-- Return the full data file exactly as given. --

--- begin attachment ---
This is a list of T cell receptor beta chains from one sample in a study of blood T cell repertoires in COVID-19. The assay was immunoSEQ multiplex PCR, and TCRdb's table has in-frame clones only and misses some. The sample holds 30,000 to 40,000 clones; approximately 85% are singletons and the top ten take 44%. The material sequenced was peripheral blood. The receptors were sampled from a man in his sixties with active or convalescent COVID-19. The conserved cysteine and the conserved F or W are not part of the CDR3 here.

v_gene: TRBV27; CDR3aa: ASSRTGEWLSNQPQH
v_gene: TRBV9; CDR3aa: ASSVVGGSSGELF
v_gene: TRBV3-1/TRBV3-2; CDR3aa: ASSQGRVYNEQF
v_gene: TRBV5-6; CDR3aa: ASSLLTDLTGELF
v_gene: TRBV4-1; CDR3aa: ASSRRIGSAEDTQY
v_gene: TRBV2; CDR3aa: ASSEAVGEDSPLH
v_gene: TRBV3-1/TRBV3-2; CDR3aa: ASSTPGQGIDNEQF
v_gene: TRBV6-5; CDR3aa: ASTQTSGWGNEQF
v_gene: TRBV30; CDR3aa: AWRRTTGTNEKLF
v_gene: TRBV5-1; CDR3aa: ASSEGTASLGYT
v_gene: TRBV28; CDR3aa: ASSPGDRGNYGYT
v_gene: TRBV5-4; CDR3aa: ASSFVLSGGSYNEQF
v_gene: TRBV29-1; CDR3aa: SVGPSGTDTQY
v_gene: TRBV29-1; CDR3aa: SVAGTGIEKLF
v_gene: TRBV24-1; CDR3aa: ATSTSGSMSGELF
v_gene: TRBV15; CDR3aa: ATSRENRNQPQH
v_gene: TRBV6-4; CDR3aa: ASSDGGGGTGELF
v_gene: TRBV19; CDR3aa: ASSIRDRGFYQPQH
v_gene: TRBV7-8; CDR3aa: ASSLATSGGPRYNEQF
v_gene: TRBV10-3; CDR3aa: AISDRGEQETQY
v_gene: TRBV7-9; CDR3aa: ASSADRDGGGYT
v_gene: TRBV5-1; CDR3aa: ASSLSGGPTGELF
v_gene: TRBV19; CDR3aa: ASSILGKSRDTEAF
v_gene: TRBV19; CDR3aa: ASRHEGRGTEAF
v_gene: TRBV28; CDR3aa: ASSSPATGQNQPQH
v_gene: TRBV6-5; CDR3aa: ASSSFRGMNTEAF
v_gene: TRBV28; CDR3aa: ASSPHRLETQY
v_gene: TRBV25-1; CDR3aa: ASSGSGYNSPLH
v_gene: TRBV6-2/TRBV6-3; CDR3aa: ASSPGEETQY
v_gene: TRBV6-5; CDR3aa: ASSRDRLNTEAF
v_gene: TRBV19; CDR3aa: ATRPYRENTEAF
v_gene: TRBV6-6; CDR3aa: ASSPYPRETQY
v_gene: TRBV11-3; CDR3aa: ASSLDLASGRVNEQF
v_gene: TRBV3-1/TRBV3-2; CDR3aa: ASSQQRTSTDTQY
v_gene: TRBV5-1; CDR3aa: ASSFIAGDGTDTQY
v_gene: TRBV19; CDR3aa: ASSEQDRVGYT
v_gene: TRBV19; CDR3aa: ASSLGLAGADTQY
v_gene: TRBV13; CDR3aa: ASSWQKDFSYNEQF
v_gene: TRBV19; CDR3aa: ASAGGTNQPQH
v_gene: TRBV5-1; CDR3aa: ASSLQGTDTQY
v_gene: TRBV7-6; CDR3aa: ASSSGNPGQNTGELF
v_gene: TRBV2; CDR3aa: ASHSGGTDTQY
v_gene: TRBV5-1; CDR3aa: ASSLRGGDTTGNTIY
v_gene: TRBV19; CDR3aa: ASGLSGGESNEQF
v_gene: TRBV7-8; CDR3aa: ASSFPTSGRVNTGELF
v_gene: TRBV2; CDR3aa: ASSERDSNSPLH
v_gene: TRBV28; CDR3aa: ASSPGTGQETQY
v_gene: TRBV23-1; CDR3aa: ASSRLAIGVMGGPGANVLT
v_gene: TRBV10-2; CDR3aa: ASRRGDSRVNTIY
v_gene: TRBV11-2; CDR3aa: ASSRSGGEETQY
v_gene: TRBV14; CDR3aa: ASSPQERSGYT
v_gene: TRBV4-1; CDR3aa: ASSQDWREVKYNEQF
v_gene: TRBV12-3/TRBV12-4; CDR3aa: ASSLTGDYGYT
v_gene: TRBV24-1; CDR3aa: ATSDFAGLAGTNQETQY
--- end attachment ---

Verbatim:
This is a list of T cell receptor beta chains from one sample in a study of blood T cell repertoires in COVID-19. The assay was immunoSEQ multiplex PCR, and TCRdb's table has in-frame clones only and misses some. The sample holds 30,000 to 40,000 clones; approximately 85% are singletons and the top ten take 44%. The material sequenced was peripheral blood. The receptors were sampled from a man in his sixties with active or convalescent COVID-19. The conserved cysteine and the conserved F or W are not part of the CDR3 here.

v_gene: TRBV27; CDR3aa: ASSRTGEWLSNQPQH
v_gene: TRBV9; CDR3aa: ASSVVGGSSGELF
v_gene: TRBV3-1/TRBV3-2; CDR3aa: ASSQGRVYNEQF
v_gene: TRBV5-6; CDR3aa: ASSLLTDLTGELF
v_gene: TRBV4-1; CDR3aa: ASSRRIGSAEDTQY
v_gene: TRBV2; CDR3aa: ASSEAVGEDSPLH
v_gene: TRBV3-1/TRBV3-2; CDR3aa: ASSTPGQGIDNEQF
v_gene: TRBV6-5; CDR3aa: ASTQTSGWGNEQF
v_gene: TRBV30; CDR3aa: AWRRTTGTNEKLF
v_gene: TRBV5-1; CDR3aa: ASSEGTASLGYT
v_gene: TRBV28; CDR3aa: ASSPGDRGNYGYT
v_gene: TRBV5-4; CDR3aa: ASSFVLSGGSYNEQF
v_gene: TRBV29-1; CDR3aa: SVGPSGTDTQY
v_gene: TRBV29-1; CDR3aa: SVAGTGIEKLF
v_gene: TRBV24-1; CDR3aa: ATSTSGSMSGELF
v_gene: TRBV15; CDR3aa: ATSRENRNQPQH
v_gene: TRBV6-4; CDR3aa: ASSDGGGGTGELF
v_gene: TRBV19; CDR3aa: ASSIRDRGFYQPQH
v_gene: TRBV7-8; CDR3aa: ASSLATSGGPRYNEQF
v_gene: TRBV10-3; CDR3aa: AISDRGEQETQY
v_gene: TRBV7-9; CDR3aa: ASSADRDGGGYT
v_gene: TRBV5-1; CDR3aa: ASSLSGGPTGELF
v_gene: TRBV19; CDR3aa: ASSILGKSRDTEAF
v_gene: TRBV19; CDR3aa: ASRHEGRGTEAF
v_gene: TRBV28; CDR3aa: ASSSPATGQNQPQH
v_gene: TRBV6-5; CDR3aa: ASSSFRGMNTEAF
v_gene: TRBV28; CDR3aa: ASSPHRLETQY
v_gene: TRBV25-1; CDR3aa: ASSGSGYNSPLH
v_gene: TRBV6-2/TRBV6-3; CDR3aa: ASSPGEETQY
v_gene: TRBV6-5; CDR3aa: ASSRDRLNTEAF
v_gene: TRBV19; CDR3aa: ATRPYRENTEAF
v_gene: TRBV6-6; CDR3aa: ASSPYPRETQY
v_gene: TRBV11-3; CDR3aa: ASSLDLASGRVNEQF
v_gene: TRBV3-1/TRBV3-2; CDR3aa: ASSQQRTSTDTQY
v_gene: TRBV5-1; CDR3aa: ASSFIAGDGTDTQY
v_gene: TRBV19; CDR3aa: ASSEQDRVGYT
v_gene: TRBV19; CDR3aa: ASSLGLAGADTQY
v_gene: TRBV13; CDR3aa: ASSWQKDFSYNEQF
v_gene: TRBV19; CDR3aa: ASAGGTNQPQH
v_gene: TRBV5-1; CDR3aa: ASSLQGTDTQY
v_gene: TRBV7-6; CDR3aa: ASSSGNPGQNTGELF
v_gene: TRBV2; CDR3aa: ASHSGGTDTQY
v_gene: TRBV5-1; CDR3aa: ASSLRGGDTTGNTIY
v_gene: TRBV19; CDR3aa: ASGLSGGESNEQF
v_gene: TRBV7-8; CDR3aa: ASSFPTSGRVNTGELF
v_gene: TRBV2; CDR3aa: ASSERDSNSPLH
v_gene: TRBV28; CDR3aa: ASSPGTGQETQY
v_gene: TRBV23-1; CDR3aa: ASSRLAIGVMGGPGANVLT
v_gene: TRBV10-2; CDR3aa: ASRRGDSRVNTIY
v_gene: TRBV11-2; CDR3aa: ASSRSGGEETQY
v_gene: TRBV14; CDR3aa: ASSPQERSGYT
v_gene: TRBV4-1; CDR3aa: ASSQDWREVKYNEQF
v_gene: TRBV12-3/TRBV12-4; CDR3aa: ASSLTGDYGYT
v_gene: TRBV24-1; CDR3aa: ATSDFAGLAGTNQETQY